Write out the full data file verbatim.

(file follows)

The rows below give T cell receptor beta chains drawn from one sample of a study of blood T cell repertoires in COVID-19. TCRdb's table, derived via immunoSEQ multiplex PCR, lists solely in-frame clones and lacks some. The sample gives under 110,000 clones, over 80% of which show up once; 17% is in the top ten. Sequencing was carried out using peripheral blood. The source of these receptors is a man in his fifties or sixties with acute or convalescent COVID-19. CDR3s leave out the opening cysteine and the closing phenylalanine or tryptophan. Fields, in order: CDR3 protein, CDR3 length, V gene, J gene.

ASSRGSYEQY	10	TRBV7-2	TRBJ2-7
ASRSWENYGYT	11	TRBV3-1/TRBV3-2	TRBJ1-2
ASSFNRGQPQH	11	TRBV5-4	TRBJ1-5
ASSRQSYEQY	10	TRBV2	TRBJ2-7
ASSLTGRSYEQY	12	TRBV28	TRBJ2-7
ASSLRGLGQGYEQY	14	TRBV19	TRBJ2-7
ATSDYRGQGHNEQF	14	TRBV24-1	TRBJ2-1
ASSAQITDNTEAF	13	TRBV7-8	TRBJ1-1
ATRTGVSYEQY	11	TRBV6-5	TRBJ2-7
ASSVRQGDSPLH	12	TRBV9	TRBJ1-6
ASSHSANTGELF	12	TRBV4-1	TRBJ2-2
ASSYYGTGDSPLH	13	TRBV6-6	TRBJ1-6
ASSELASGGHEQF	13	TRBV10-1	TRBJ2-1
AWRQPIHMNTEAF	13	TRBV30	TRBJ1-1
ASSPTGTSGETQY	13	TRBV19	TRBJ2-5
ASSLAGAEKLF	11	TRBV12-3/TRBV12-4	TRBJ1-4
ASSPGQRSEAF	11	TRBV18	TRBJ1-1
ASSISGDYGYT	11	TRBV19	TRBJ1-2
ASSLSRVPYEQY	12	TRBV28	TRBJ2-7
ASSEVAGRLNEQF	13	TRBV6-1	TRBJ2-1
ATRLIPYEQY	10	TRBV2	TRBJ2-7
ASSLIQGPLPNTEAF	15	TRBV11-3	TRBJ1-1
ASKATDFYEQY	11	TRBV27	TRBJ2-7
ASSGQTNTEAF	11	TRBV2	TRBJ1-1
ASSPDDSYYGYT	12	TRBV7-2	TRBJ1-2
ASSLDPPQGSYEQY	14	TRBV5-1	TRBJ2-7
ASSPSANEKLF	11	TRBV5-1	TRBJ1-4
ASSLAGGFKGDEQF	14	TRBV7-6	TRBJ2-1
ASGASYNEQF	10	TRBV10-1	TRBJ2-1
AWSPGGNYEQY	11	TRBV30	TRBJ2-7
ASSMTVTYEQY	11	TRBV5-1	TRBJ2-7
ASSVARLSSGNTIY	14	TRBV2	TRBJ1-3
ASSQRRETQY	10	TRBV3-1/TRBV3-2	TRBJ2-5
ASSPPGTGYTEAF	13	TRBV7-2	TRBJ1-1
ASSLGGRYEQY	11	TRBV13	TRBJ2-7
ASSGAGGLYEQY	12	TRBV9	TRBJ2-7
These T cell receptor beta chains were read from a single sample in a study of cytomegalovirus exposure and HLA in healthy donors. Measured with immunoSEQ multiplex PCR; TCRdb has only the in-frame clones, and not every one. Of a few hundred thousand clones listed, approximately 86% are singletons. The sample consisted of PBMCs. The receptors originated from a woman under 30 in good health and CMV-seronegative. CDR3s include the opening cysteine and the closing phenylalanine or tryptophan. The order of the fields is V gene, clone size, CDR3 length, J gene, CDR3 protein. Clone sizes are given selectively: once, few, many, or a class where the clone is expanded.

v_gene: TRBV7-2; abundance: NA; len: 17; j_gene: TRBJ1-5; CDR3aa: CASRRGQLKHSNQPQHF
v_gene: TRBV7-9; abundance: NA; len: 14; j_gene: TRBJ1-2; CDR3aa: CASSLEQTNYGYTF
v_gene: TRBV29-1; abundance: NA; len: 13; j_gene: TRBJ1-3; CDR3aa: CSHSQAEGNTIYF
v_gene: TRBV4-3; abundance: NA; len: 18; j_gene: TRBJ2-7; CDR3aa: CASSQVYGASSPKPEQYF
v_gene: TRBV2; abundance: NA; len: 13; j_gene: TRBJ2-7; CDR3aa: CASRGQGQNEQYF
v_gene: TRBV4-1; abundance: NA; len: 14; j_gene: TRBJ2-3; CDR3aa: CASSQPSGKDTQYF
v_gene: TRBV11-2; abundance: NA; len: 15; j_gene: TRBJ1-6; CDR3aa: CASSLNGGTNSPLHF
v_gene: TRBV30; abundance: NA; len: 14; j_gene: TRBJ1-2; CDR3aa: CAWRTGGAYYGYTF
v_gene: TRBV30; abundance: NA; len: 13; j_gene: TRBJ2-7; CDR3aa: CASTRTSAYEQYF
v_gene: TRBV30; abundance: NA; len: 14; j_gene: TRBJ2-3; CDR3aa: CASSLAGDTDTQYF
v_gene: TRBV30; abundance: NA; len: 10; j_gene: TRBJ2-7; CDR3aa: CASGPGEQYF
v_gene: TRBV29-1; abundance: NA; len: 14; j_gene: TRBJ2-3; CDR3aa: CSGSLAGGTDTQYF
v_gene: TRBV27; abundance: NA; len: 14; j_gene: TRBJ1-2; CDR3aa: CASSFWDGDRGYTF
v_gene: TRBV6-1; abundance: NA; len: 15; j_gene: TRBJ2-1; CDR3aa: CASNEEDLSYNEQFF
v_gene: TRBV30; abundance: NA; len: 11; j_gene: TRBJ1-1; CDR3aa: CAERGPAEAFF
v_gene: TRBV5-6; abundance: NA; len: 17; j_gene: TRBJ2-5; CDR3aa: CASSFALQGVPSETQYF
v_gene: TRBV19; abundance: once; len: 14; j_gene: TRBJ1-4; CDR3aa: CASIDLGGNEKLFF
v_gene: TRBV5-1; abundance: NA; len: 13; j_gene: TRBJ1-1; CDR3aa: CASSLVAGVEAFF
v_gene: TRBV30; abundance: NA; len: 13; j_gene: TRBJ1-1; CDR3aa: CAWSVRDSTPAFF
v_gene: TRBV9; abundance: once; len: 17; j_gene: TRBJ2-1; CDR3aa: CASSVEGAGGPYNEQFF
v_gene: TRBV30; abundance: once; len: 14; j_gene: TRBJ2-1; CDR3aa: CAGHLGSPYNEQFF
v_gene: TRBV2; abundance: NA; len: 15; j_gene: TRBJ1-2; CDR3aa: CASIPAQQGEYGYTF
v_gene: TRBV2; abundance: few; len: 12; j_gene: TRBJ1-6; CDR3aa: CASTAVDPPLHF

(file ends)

The rows below give T cell receptor beta chains drawn from one sample of a study of blood T cell repertoires in COVID-19. TCRdb's table, derived via immunoSEQ multiplex PCR, lists solely in-frame clones and lacks some. The sample gives under 110,000 clones, over 80% of which show up once; 17% is in the top ten. Sequencing was carried out using peripheral blood. The source of these receptors is a man in his fifties or sixties with acute or convalescent COVID-19. CDR3s leave out the opening cysteine and the closing phenylalanine or tryptophan. Fields, in order: CDR3 protein, CDR3 length, V gene, J gene.

ASSRGSYEQY	10	TRBV7-2	TRBJ2-7
ASRSWENYGYT	11	TRBV3-1/TRBV3-2	TRBJ1-2
ASSFNRGQPQH	11	TRBV5-4	TRBJ1-5
ASSRQSYEQY	10	TRBV2	TRBJ2-7
ASSLTGRSYEQY	12	TRBV28	TRBJ2-7
ASSLRGLGQGYEQY	14	TRBV19	TRBJ2-7
ATSDYRGQGHNEQF	14	TRBV24-1	TRBJ2-1
ASSAQITDNTEAF	13	TRBV7-8	TRBJ1-1
ATRTGVSYEQY	11	TRBV6-5	TRBJ2-7
ASSVRQGDSPLH	12	TRBV9	TRBJ1-6
ASSHSANTGELF	12	TRBV4-1	TRBJ2-2
ASSYYGTGDSPLH	13	TRBV6-6	TRBJ1-6
ASSELASGGHEQF	13	TRBV10-1	TRBJ2-1
AWRQPIHMNTEAF	13	TRBV30	TRBJ1-1
ASSPTGTSGETQY	13	TRBV19	TRBJ2-5
ASSLAGAEKLF	11	TRBV12-3/TRBV12-4	TRBJ1-4
ASSPGQRSEAF	11	TRBV18	TRBJ1-1
ASSISGDYGYT	11	TRBV19	TRBJ1-2
ASSLSRVPYEQY	12	TRBV28	TRBJ2-7
ASSEVAGRLNEQF	13	TRBV6-1	TRBJ2-1
ATRLIPYEQY	10	TRBV2	TRBJ2-7
ASSLIQGPLPNTEAF	15	TRBV11-3	TRBJ1-1
ASKATDFYEQY	11	TRBV27	TRBJ2-7
ASSGQTNTEAF	11	TRBV2	TRBJ1-1
ASSPDDSYYGYT	12	TRBV7-2	TRBJ1-2
ASSLDPPQGSYEQY	14	TRBV5-1	TRBJ2-7
ASSPSANEKLF	11	TRBV5-1	TRBJ1-4
ASSLAGGFKGDEQF	14	TRBV7-6	TRBJ2-1
ASGASYNEQF	10	TRBV10-1	TRBJ2-1
AWSPGGNYEQY	11	TRBV30	TRBJ2-7
ASSMTVTYEQY	11	TRBV5-1	TRBJ2-7
ASSVARLSSGNTIY	14	TRBV2	TRBJ1-3
ASSQRRETQY	10	TRBV3-1/TRBV3-2	TRBJ2-5
ASSPPGTGYTEAF	13	TRBV7-2	TRBJ1-1
ASSLGGRYEQY	11	TRBV13	TRBJ2-7
ASSGAGGLYEQY	12	TRBV9	TRBJ2-7
These T cell receptor beta chains were read from a single sample in a study of cytomegalovirus exposure and HLA in healthy donors. Measured with immunoSEQ multiplex PCR; TCRdb has only the in-frame clones, and not every one. Of a few hundred thousand clones listed, approximately 86% are singletons. The sample consisted of PBMCs. The receptors originated from a woman under 30 in good health and CMV-seronegative. CDR3s include the opening cysteine and the closing phenylalanine or tryptophan. The order of the fields is V gene, clone size, CDR3 length, J gene, CDR3 protein. Clone sizes are given selectively: once, few, many, or a class where the clone is expanded.

v_gene: TRBV7-2; abundance: NA; len: 17; j_gene: TRBJ1-5; CDR3aa: CASRRGQLKHSNQPQHF
v_gene: TRBV7-9; abundance: NA; len: 14; j_gene: TRBJ1-2; CDR3aa: CASSLEQTNYGYTF
v_gene: TRBV29-1; abundance: NA; len: 13; j_gene: TRBJ1-3; CDR3aa: CSHSQAEGNTIYF
v_gene: TRBV4-3; abundance: NA; len: 18; j_gene: TRBJ2-7; CDR3aa: CASSQVYGASSPKPEQYF
v_gene: TRBV2; abundance: NA; len: 13; j_gene: TRBJ2-7; CDR3aa: CASRGQGQNEQYF
v_gene: TRBV4-1; abundance: NA; len: 14; j_gene: TRBJ2-3; CDR3aa: CASSQPSGKDTQYF
v_gene: TRBV11-2; abundance: NA; len: 15; j_gene: TRBJ1-6; CDR3aa: CASSLNGGTNSPLHF
v_gene: TRBV30; abundance: NA; len: 14; j_gene: TRBJ1-2; CDR3aa: CAWRTGGAYYGYTF
v_gene: TRBV30; abundance: NA; len: 13; j_gene: TRBJ2-7; CDR3aa: CASTRTSAYEQYF
v_gene: TRBV30; abundance: NA; len: 14; j_gene: TRBJ2-3; CDR3aa: CASSLAGDTDTQYF
v_gene: TRBV30; abundance: NA; len: 10; j_gene: TRBJ2-7; CDR3aa: CASGPGEQYF
v_gene: TRBV29-1; abundance: NA; len: 14; j_gene: TRBJ2-3; CDR3aa: CSGSLAGGTDTQYF
v_gene: TRBV27; abundance: NA; len: 14; j_gene: TRBJ1-2; CDR3aa: CASSFWDGDRGYTF
v_gene: TRBV6-1; abundance: NA; len: 15; j_gene: TRBJ2-1; CDR3aa: CASNEEDLSYNEQFF
v_gene: TRBV30; abundance: NA; len: 11; j_gene: TRBJ1-1; CDR3aa: CAERGPAEAFF
v_gene: TRBV5-6; abundance: NA; len: 17; j_gene: TRBJ2-5; CDR3aa: CASSFALQGVPSETQYF
v_gene: TRBV19; abundance: once; len: 14; j_gene: TRBJ1-4; CDR3aa: CASIDLGGNEKLFF
v_gene: TRBV5-1; abundance: NA; len: 13; j_gene: TRBJ1-1; CDR3aa: CASSLVAGVEAFF
v_gene: TRBV30; abundance: NA; len: 13; j_gene: TRBJ1-1; CDR3aa: CAWSVRDSTPAFF
v_gene: TRBV9; abundance: once; len: 17; j_gene: TRBJ2-1; CDR3aa: CASSVEGAGGPYNEQFF
v_gene: TRBV30; abundance: once; len: 14; j_gene: TRBJ2-1; CDR3aa: CAGHLGSPYNEQFF
v_gene: TRBV2; abundance: NA; len: 15; j_gene: TRBJ1-2; CDR3aa: CASIPAQQGEYGYTF
v_gene: TRBV2; abundance: few; len: 12; j_gene: TRBJ1-6; CDR3aa: CASTAVDPPLHF